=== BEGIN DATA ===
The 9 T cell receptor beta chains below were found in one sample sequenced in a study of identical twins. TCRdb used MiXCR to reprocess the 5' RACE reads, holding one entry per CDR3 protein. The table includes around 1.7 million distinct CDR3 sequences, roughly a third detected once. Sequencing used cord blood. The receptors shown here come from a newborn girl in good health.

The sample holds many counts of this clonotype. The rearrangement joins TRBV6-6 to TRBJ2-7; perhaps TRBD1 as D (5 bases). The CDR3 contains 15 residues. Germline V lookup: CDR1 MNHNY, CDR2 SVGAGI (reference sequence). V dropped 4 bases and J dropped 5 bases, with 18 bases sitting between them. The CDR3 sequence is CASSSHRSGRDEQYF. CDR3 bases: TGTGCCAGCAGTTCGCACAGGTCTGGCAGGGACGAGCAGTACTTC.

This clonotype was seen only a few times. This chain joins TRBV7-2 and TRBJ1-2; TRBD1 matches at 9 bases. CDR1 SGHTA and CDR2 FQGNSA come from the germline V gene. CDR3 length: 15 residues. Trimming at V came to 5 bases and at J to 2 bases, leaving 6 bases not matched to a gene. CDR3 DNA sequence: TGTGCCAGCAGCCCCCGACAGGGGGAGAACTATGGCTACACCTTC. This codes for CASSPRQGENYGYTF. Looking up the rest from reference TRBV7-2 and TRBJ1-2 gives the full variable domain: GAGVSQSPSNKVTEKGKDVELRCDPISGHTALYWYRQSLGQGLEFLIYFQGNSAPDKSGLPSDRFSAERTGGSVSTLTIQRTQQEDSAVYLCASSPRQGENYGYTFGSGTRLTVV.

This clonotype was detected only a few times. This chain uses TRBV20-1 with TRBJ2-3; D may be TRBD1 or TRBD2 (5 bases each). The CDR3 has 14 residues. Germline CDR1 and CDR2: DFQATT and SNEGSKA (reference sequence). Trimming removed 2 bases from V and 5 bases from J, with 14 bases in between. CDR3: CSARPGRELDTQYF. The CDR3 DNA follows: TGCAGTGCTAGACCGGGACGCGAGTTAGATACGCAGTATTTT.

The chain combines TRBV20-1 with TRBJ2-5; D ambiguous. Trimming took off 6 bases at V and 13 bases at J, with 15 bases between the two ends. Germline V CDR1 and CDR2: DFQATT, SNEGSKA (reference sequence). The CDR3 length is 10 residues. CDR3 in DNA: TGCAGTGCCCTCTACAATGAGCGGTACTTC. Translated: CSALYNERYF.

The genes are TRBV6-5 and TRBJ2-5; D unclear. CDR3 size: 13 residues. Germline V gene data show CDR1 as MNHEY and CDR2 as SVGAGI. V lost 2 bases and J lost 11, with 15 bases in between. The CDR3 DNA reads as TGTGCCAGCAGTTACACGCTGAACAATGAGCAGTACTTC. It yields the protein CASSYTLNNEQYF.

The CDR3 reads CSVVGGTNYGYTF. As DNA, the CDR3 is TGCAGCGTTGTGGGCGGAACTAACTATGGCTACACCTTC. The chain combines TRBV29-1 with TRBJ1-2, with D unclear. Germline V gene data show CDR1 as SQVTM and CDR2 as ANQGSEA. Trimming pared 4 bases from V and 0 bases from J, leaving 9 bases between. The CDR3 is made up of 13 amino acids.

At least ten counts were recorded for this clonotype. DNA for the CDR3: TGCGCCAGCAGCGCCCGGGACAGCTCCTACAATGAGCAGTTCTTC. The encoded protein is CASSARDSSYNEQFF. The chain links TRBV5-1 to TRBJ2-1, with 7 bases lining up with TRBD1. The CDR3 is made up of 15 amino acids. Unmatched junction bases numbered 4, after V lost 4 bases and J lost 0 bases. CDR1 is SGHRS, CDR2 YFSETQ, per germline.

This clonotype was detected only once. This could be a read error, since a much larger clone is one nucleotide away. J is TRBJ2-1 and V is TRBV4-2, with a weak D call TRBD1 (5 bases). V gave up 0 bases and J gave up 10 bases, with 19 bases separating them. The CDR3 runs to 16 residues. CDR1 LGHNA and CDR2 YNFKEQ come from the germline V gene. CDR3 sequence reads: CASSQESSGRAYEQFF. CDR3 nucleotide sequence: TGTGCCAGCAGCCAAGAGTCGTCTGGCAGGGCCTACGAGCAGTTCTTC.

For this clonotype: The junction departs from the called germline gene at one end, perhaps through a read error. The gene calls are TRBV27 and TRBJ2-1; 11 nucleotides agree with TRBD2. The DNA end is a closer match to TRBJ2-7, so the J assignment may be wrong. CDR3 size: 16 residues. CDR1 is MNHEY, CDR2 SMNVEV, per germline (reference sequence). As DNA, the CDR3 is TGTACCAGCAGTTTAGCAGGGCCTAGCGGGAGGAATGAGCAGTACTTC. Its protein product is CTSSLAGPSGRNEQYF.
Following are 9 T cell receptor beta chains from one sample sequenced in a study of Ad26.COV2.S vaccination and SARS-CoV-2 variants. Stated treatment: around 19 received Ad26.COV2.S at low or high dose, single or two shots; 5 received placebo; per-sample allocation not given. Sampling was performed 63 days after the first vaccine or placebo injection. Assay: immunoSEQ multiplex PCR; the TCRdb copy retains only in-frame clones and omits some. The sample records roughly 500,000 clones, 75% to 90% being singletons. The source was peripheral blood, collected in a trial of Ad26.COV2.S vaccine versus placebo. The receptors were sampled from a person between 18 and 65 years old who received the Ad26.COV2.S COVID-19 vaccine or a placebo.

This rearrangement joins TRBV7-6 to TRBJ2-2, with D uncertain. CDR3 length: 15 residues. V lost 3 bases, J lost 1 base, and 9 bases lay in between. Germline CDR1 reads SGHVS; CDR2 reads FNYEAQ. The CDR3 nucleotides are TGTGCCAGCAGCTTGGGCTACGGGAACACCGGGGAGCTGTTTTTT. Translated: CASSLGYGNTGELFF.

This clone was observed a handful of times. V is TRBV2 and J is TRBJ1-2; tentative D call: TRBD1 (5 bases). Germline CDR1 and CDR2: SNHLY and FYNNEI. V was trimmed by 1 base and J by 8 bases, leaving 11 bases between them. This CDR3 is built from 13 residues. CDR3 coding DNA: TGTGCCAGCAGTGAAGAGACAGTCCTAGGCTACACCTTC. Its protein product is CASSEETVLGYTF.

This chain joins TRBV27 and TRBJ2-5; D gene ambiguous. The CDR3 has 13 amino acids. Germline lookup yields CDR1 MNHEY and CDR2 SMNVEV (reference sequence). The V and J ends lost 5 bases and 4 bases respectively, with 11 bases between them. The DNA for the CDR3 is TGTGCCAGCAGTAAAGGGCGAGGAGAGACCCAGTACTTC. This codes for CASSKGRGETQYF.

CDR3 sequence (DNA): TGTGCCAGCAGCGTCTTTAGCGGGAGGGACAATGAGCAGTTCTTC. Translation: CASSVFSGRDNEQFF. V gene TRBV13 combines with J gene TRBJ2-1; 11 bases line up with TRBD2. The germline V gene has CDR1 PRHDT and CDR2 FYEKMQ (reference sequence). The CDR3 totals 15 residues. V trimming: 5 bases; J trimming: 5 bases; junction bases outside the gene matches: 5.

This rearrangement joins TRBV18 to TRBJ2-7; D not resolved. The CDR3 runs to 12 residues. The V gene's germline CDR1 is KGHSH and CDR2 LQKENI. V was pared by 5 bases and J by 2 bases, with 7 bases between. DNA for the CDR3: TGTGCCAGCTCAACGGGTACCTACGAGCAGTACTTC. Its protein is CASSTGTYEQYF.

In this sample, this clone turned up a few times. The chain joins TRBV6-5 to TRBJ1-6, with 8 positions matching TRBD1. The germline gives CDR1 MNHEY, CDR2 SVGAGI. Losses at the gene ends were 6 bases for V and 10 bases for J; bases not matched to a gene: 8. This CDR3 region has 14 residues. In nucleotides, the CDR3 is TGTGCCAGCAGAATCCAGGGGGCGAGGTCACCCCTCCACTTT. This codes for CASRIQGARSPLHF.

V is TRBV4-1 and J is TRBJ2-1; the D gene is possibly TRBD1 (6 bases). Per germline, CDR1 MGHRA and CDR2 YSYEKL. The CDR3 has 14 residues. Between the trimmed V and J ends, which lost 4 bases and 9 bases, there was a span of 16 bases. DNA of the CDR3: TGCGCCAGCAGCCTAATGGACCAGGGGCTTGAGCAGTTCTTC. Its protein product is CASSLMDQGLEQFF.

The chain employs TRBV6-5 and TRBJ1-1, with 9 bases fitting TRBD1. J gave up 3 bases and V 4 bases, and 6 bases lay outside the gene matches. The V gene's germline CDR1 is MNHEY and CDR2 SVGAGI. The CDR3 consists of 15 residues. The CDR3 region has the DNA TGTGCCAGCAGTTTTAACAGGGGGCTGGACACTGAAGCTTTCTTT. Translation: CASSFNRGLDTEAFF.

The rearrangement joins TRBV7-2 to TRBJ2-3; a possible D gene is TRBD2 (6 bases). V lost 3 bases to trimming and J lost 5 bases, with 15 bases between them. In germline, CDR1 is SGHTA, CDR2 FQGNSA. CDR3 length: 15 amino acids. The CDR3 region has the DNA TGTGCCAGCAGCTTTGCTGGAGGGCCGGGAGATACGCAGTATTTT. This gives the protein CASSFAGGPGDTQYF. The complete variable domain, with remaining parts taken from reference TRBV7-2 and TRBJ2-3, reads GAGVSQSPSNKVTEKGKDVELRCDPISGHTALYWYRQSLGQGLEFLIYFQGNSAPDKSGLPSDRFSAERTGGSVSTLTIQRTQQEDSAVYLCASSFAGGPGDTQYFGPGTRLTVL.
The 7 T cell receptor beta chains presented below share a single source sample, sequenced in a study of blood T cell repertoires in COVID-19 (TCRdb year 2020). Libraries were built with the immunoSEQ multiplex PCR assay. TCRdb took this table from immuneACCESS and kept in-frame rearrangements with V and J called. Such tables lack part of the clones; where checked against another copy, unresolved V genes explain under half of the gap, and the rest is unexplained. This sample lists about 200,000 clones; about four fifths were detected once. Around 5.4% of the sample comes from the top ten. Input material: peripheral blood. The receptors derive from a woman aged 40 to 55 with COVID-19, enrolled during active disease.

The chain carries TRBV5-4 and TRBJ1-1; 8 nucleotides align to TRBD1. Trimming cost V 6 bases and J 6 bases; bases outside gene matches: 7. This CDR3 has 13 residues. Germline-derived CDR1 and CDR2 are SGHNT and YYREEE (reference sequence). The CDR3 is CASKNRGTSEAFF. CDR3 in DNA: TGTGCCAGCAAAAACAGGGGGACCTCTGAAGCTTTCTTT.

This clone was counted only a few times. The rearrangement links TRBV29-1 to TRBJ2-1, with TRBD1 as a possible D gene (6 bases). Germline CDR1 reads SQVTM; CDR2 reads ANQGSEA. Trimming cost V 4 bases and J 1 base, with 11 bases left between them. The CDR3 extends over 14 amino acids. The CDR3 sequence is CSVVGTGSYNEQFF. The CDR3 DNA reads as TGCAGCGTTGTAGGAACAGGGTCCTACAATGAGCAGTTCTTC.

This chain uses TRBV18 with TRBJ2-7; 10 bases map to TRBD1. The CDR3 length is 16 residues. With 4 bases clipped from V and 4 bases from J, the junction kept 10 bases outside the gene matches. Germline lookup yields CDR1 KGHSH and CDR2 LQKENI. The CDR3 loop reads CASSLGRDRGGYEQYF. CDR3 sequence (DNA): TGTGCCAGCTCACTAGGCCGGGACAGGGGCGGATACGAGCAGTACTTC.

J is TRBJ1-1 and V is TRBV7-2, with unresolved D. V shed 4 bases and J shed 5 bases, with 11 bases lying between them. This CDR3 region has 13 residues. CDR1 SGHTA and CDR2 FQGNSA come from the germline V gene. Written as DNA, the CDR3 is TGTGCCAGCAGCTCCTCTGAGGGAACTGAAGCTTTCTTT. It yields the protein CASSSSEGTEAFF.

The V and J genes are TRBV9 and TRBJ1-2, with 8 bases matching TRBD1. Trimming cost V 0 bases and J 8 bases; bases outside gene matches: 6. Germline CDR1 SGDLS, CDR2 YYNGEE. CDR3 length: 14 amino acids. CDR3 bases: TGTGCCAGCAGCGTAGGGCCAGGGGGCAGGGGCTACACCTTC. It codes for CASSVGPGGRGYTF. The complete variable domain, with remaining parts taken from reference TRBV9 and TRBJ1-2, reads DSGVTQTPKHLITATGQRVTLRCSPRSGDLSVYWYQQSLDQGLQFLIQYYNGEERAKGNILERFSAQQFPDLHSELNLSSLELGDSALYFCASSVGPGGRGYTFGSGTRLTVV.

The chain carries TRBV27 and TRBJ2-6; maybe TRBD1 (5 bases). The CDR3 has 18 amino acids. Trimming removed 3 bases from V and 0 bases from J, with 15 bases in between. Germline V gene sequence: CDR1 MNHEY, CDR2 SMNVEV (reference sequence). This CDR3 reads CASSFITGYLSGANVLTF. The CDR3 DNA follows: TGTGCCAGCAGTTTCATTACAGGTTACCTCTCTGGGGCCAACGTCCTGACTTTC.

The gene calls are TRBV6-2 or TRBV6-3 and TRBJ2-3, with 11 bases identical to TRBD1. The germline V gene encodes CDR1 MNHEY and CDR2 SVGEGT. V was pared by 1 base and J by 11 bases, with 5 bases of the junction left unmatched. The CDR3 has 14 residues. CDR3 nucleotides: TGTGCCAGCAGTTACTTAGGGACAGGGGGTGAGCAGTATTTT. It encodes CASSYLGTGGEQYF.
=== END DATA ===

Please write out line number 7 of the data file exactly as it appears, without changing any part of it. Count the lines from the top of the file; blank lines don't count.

The CDR3 reads CSVVGGTNYGYTF. As DNA, the CDR3 is TGCAGCGTTGTGGGCGGAACTAACTATGGCTACACCTTC. The chain combines TRBV29-1 with TRBJ1-2, with D unclear. Germline V gene data show CDR1 as SQVTM and CDR2 as ANQGSEA. Trimming pared 4 bases from V and 0 bases from J, leaving 9 bases between. The CDR3 is made up of 13 amino acids.